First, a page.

Michigan Defensive Line vs. Florida Offensive Line
Michigan’s defensive line was destroying opponents early in the season until injuries and the resulting lack of depth wore them down. Perhaps the most consistent contributor, NT Ryan Glasgow, was lost for the year with a pectoral injury, and his likely primary backup, Bryan Mone, hasn’t played at all this year after breaking his leg in pre-season practices. Meanwhile, DE Mario Ojemudia was lost for the year with an Achilles injury. Still, it’s a formidable group to face if you don’t run a hurry-up offense that prevents them from subbing and catching their breath. Redshirt junior DT Chris Wormley (6’5″, 300) has looked unstoppable at times, racking up 39 tackles, 12 TFLs, and 5 sacks. He is joined by classmate Willie Henry (6’3″, 311) at strongside end, who had 10 TFLs and led the team with 6.5 sacks in the regular season. Replacement NT Maurice Hurst, Jr. (6’2″, 282) has been solid (6.5 TFLs, 3 sacks), but he was more effective as a change-of-pace guy to Glasgow; Hurst has the quickness to disrupt things in the backfield and rush the passer, while Glasgow used strength and leverage to be a force in the run game. At the weakside end/outside linebacker position, senior Royce Jenkins-Stone (6’2″, 240) is just a guy; he can get overpowered in the run game and doesn’t do great in the pass rush. Junior backup DE Taco Charlton (6’6″, 273) came on strong to finish with 8.5 TFLs and 5.5 sacks, and he’s basically playing like a starter now. The other notable backup is redshirt junior “NT” Tom Strobel (6’6″, 270), who converted to the defensive line from the offensive line late in the year; he is susceptible to, well, just about anything since he’s undersized and has just 3 tackles to his name. The best four players are Wormley, Henry, Hurst, and Charlton, so we will see whether Charlton gets inserted into the starting lineup. The Wolverines were ranked highly early in the year, but late-season struggles due to injuries dropped them to #18 in rushing defense (123 yards allowed/game) and #25 in rushing yards allowed/carry (3.59).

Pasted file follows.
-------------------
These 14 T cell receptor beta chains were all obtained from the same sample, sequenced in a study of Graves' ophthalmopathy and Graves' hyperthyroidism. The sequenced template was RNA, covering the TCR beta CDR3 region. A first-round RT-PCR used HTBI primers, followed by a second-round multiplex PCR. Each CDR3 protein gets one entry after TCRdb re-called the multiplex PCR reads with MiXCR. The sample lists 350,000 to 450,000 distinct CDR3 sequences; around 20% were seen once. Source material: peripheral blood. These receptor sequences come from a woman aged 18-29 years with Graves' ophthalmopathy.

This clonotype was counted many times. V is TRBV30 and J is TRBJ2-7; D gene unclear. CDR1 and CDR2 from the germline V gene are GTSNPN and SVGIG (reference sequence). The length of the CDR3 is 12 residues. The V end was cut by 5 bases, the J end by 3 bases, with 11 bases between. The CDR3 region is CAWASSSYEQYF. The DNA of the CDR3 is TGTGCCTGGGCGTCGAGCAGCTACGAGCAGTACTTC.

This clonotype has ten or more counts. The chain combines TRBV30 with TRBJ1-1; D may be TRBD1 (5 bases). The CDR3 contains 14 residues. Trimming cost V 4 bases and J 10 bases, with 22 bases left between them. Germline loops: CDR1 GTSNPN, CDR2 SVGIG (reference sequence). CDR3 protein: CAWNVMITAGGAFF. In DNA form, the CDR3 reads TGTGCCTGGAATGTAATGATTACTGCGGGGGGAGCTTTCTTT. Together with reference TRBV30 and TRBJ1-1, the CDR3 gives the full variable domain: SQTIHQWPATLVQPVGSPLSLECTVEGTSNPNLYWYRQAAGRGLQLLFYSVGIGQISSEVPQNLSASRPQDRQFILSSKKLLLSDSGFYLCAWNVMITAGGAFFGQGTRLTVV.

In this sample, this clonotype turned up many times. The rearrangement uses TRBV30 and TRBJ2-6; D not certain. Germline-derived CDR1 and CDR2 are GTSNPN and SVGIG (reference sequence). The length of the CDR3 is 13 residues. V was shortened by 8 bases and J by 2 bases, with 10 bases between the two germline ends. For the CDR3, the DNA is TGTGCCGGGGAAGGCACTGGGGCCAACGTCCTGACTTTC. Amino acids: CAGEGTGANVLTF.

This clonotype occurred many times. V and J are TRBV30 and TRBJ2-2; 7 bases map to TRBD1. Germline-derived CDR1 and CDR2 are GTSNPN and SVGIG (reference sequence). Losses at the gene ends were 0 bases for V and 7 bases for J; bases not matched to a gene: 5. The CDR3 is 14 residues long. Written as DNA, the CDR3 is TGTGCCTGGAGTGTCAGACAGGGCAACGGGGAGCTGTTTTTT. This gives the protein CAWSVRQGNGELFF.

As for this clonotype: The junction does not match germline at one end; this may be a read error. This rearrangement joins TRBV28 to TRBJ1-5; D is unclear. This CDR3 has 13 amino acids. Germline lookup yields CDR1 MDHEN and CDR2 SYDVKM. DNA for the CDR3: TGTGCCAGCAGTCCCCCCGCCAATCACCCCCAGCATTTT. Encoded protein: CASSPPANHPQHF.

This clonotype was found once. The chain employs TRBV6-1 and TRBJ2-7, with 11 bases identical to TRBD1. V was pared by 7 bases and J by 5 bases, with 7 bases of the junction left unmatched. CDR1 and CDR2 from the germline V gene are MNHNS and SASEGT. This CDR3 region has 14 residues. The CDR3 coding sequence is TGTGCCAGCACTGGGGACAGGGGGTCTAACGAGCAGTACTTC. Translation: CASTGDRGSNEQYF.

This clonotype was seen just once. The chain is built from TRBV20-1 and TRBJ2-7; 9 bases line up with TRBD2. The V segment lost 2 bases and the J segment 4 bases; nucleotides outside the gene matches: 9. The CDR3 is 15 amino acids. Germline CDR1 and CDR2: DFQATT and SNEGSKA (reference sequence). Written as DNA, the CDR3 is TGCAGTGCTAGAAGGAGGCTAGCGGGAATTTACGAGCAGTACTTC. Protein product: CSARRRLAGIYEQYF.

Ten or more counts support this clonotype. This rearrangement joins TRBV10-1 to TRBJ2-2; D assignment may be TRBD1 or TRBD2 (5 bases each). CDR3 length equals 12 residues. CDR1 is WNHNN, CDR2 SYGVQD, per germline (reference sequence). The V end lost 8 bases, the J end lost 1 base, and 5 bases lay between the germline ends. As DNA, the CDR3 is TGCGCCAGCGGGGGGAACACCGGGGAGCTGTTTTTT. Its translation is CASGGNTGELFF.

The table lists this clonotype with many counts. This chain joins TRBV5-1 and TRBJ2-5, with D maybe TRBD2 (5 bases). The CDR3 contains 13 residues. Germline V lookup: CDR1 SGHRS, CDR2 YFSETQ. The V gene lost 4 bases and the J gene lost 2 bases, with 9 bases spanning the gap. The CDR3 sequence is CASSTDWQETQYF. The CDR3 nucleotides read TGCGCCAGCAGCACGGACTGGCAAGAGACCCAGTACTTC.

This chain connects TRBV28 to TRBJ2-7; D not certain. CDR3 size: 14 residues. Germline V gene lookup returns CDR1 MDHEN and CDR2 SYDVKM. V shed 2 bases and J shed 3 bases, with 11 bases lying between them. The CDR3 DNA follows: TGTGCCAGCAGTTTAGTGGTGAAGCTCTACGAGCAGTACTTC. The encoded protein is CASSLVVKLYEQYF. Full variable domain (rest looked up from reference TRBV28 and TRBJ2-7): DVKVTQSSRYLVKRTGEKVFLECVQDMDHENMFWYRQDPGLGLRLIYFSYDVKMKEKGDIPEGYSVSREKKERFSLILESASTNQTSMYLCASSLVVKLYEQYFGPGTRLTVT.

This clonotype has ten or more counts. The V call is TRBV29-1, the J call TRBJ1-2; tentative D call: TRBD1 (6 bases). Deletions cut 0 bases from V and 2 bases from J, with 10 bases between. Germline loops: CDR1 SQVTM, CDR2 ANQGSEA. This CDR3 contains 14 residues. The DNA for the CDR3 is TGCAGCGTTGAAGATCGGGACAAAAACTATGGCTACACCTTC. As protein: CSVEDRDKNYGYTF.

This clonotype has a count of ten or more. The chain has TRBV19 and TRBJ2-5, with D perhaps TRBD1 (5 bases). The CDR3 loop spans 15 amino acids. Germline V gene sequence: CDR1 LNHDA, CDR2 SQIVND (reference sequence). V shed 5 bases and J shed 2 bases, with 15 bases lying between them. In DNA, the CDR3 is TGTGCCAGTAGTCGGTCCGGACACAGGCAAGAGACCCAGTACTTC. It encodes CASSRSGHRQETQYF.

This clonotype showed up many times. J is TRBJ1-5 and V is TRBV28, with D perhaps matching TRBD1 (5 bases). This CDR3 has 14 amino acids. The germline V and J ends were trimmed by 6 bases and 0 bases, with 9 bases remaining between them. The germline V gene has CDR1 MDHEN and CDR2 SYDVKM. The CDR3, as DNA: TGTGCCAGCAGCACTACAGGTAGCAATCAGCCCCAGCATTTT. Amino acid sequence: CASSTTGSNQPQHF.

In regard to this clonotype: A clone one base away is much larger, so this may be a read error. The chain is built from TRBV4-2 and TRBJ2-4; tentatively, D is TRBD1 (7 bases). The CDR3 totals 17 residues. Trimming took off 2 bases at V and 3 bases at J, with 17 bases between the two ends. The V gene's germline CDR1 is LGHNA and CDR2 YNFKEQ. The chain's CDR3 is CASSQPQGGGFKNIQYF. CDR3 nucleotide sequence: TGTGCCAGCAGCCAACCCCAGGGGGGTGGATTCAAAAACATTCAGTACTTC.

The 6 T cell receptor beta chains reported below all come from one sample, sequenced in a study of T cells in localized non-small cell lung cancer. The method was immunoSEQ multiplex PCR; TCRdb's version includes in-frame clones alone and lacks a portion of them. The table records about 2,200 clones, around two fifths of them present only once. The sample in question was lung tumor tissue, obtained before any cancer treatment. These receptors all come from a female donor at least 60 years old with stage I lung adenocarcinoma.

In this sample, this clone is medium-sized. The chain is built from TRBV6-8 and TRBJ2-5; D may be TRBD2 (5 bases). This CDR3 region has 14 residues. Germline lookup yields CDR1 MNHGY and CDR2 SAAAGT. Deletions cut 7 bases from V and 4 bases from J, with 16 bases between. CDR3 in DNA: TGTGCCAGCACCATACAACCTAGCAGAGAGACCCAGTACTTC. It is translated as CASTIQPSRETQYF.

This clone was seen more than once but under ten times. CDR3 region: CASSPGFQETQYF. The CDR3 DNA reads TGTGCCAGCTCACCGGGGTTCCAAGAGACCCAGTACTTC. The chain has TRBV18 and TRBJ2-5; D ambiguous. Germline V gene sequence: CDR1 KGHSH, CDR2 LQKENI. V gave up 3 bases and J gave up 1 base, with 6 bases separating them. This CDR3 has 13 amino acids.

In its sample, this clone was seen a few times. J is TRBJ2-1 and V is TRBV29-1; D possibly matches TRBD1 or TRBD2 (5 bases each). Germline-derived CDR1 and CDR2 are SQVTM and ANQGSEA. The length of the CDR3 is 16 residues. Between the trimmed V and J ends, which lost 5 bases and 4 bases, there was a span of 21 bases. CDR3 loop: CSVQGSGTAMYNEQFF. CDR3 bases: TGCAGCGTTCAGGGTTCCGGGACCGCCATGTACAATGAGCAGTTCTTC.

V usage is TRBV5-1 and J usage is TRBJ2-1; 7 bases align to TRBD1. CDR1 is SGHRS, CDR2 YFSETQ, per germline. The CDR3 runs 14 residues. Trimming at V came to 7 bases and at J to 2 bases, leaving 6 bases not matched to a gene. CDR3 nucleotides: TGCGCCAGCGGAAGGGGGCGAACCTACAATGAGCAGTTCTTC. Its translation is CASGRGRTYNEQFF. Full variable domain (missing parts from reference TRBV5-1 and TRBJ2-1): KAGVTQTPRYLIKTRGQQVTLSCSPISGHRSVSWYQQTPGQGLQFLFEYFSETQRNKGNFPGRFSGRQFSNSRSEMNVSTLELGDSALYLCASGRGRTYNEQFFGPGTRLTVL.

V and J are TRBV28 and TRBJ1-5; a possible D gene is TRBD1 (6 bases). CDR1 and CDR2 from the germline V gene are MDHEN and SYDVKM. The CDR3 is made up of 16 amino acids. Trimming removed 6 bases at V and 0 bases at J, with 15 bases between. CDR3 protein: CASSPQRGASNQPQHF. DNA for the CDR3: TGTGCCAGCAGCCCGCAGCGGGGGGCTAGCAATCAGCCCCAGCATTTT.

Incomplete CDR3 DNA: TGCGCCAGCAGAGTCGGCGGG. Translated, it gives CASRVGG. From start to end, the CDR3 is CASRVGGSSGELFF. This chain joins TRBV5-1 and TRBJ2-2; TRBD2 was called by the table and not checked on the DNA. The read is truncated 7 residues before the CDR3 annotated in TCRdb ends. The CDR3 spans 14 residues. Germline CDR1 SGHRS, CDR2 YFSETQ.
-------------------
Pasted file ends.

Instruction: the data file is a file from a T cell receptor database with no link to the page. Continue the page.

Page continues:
On Florida’s end, they are also lacking pieces, although not due to injury. Starting RT Mason Halter is ineligible for the bowl game, so freshman Fred Johnson (6’6″, 312) is expected to start. Fifth year senior RG Trip Thurman (6’5″, 312) is the only returning starter on the unit from 2014. Michigan native Cameron Dillard (6’4″, 308), a redshirt sophomore, starts at center. The Gators also have a freshman starting at LG in Martez Ivey (6’5″, 311) and a sophomore LT in David Sharpe (6’6″, 355). It is an inexperienced group, and it shows. Florida is #89 in Adjusted Line Yards and #121 in Adjusted Sack Rate. The primary backup is freshman C/OG Tyler Jordan (6’4″, 292). They are better than Michigan’s 2013 group, but not by a great deal. Watching some of Florida’s film, Sharpe looks like a significant weak point, which is not surprising, considering his size. He is clunky and seems to telegraph plays with his stance, although Michigan does not have a great edge rusher to really mess with him in the passing game.